If you’ve ever wondered what happens to SEMA Show cars long after they have fallen out of fashion, then today’s Nice Price or No Dice “Wicked Wagon” Accord may offer a clue. Let’s see if it’s priced to be a wicked good deal.
There’s an old joke that still makes its way around the medical community. It goes something like this: What do you call the person who finishes at the bottom of the class in medical school? The answer, of course, is “doctor.”
The point is that being last in any elite group is usually an issue only within that group. Case in point, the 1991 Toyota Supra Turbo we looked at yesterday is a model that appears to be neither old enough nor new enough to be cool. The thing is, it’s still a Supra — and that nameplate alone holds some sway in today’s market. At a $10,500 asking price, yesterday’s Supra didn’t sway enough, eventually swinging in the breeze with an underwhelming 70 percent No Dice loss.
There’s a mantra around these parts that you should never buy someone else’s project. While it’s generally accepted and is as sage a piece of advice as the warning against eating yellow snow, I think exceptions can be made.
One such exemption might be if the said project was professionally done, say a crazy custom for the annual performance industry trade show organized by SEMA. This 1991 Honda Accord wagon is apparently just such a car.
It was called the “Wicked Wagon” for SEMA and it seems to have been around for years since its Las Vegas debut. Its earliest internet appearance looks to have been in 2009. Since then, it’s been up for auction on Mecum and is now being offered by a Nashville specialty auto dealer with a clear title and 71,297 miles on the odometer. Despite all that history, there seems to be little to no sign of use since its show car days.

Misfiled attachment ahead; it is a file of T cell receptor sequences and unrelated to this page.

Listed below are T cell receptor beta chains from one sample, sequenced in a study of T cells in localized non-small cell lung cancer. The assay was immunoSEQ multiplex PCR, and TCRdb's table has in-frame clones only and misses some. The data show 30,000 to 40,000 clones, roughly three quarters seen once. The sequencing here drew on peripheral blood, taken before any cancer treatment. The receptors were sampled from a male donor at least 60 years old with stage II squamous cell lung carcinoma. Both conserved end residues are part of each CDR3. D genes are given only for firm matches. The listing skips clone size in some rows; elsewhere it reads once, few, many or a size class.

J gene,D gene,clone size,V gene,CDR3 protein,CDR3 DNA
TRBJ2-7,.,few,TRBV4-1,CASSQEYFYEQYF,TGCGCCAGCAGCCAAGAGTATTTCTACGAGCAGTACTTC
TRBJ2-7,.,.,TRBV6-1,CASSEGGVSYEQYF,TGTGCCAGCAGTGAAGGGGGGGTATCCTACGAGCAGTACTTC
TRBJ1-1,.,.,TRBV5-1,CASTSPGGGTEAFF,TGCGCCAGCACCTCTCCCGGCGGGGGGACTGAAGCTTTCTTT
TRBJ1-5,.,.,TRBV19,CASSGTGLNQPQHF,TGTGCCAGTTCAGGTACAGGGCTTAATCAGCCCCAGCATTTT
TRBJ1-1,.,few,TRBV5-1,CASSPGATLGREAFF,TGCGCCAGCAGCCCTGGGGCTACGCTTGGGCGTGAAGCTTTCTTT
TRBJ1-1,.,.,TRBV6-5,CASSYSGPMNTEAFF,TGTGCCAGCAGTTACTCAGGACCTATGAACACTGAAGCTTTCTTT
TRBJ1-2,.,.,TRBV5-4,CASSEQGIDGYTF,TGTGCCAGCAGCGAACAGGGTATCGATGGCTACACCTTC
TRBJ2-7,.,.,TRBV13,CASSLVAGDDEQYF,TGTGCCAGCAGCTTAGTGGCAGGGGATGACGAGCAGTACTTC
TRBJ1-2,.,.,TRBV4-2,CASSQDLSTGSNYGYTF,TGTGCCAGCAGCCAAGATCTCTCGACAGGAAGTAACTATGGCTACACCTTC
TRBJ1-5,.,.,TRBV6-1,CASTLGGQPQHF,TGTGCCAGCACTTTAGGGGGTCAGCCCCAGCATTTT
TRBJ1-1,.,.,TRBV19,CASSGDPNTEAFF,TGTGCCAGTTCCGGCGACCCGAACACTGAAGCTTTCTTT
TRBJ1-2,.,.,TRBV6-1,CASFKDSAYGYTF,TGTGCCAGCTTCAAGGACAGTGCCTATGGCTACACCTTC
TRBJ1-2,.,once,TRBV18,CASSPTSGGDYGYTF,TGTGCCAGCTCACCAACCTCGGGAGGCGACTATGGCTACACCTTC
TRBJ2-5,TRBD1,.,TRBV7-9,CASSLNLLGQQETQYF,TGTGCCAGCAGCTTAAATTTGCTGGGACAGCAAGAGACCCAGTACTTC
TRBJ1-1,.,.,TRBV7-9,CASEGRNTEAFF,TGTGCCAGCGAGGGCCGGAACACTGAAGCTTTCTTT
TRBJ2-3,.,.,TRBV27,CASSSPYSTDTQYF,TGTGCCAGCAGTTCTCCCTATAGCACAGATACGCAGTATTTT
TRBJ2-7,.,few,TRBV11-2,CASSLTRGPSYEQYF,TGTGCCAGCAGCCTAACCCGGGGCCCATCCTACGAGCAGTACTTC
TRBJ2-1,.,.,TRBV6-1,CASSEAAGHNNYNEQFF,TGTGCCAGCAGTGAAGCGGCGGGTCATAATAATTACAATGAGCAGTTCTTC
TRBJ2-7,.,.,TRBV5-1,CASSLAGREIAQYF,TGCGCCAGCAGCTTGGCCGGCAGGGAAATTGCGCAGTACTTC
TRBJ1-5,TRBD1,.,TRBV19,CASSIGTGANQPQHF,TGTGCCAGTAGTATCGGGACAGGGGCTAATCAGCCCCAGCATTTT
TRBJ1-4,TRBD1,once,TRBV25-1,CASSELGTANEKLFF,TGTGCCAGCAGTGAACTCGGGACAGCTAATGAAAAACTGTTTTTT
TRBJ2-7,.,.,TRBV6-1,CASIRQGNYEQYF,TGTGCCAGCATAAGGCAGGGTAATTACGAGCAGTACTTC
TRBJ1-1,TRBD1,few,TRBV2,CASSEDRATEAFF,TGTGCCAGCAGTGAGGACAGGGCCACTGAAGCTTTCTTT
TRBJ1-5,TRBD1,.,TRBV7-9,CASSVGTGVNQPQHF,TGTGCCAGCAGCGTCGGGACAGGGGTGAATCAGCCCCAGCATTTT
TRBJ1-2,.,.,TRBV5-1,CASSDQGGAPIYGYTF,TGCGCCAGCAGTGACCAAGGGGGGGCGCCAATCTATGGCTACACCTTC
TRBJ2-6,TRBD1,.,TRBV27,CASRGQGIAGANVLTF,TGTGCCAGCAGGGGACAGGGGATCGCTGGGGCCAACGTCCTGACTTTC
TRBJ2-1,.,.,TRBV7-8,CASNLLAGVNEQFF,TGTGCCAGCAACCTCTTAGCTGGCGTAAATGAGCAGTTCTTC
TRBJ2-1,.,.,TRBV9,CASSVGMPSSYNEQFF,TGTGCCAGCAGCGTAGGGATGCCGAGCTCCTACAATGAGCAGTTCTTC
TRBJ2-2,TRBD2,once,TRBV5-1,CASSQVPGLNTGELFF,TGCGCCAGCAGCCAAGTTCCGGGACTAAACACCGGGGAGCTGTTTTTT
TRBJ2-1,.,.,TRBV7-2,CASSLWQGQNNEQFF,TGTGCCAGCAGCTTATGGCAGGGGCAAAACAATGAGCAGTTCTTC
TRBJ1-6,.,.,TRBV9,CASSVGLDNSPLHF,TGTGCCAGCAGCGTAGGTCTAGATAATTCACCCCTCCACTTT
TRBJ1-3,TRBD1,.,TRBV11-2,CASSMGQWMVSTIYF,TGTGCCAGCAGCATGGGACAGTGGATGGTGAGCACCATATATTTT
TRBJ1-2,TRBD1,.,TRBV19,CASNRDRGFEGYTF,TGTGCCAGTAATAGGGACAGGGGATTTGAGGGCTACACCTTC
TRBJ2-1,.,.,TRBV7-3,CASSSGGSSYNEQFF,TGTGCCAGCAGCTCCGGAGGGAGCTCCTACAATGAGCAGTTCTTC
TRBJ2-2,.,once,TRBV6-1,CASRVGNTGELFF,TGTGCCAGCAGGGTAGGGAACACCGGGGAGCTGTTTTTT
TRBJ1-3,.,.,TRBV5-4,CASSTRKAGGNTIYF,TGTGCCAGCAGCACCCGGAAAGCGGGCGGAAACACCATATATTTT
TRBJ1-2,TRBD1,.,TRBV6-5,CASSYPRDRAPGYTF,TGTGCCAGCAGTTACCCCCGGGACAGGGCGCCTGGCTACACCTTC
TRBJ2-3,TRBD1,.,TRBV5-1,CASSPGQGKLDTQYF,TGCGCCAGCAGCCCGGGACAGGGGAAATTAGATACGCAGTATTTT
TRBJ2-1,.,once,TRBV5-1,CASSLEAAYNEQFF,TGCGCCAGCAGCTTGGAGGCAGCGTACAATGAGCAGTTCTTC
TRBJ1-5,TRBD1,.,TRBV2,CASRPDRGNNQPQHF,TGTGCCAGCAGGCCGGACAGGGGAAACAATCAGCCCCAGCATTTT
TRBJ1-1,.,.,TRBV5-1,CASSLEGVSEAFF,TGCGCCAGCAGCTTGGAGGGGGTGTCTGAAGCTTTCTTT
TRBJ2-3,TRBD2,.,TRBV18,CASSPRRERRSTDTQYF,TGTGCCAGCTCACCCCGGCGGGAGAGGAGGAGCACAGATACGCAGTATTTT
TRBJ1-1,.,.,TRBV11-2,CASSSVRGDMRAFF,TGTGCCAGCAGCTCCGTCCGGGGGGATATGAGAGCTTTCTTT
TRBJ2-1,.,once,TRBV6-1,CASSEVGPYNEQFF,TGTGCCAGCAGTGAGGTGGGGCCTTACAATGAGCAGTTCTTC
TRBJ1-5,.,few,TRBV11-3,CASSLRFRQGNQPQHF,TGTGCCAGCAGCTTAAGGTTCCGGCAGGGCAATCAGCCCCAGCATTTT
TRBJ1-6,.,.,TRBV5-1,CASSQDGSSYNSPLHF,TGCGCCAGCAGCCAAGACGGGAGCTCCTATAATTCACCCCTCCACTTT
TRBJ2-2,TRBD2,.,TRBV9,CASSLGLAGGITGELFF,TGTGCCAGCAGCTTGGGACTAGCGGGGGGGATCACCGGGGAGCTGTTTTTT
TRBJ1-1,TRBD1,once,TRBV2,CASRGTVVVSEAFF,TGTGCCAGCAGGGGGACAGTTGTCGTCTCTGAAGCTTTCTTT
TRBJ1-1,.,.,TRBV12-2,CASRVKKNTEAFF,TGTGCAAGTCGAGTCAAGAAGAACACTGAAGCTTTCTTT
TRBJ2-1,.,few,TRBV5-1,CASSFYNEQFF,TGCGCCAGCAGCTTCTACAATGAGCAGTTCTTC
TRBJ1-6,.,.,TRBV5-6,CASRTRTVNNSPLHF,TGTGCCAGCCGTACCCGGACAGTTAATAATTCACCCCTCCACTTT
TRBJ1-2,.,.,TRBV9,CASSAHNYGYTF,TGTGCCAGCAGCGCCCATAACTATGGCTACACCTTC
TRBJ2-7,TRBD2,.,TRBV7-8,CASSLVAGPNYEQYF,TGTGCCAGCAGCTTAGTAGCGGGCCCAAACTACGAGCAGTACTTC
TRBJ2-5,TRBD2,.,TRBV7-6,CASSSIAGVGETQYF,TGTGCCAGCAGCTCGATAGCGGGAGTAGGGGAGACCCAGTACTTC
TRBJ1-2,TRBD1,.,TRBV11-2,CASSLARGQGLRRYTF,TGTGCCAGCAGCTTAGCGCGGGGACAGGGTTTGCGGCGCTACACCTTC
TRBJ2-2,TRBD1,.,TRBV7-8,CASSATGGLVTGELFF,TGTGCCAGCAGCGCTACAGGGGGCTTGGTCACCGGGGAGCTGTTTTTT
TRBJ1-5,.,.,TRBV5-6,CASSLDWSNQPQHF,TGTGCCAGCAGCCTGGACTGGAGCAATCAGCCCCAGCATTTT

The custom work starts with the body. That has been completely denuded of all badging and has had the exterior door handles shaved. Custom grilles fill the front along with clear running lights and turn signals. The capper, however, is the faux wood trim that wraps the front fenders and continues down the flanks. That all rides on what look to be custom billet wheels and a modestly lowered suspension.
The fun doesn’t stop once you’ve figured out how to get inside this handle-less Honda either. Spoiler alert, it probably uses solenoid poppers. The entire interior has been gone through and massaged to make it just as fancy as the outside. That includes body-color blue throughout and custom fiberglass caps on the dash and down the center tunnel.
The rear bench has been replaced with a pair of buckets and everything that’s not blue has been reupholstered in a contrasting beige vinyl or cloth covering. Of course, there’s the expected aftermarket head unit in the dash and that’s paired with a major league amp and huge speakers in both the kick panels and cargo area. That all means that the only hauling this wagon will be doing is the fresh mix you’re about to drop.
More custom work can be seen under the hood, as well. There you’ll find the expected 2.2-liter four and four-speed automatic, but the whole drivetrain has been gussied up nicely. The engine is coated in the same blue as the body, and everything around it has either also been painted or polished to a mirror-like brightness. Based on the open-to-the-air breather on cam cover, it’s likely that this car will not pass any state’s emissions test that requires a visual inspection. The apparent absence of a catalytic converter as part of the updated stainless steel exhaust means it probably won’t pass the sniffer part either.
An emissions scofflaw it may be, but then this SEMA Accord isn’t here to save the planet. Instead, it’s here to bring badassery back to the wagon world. Has it accomplished that task? I guess we’ll have to consider it in full to make that determination, and that includes its $29,997 asking price. Do you think this custom Accord could claim that much? Or, is this a SEMA Show car that doesn’t justify showing up with that kind of cash?
H/T to jimmyzzzzzzzzz for the hookup!
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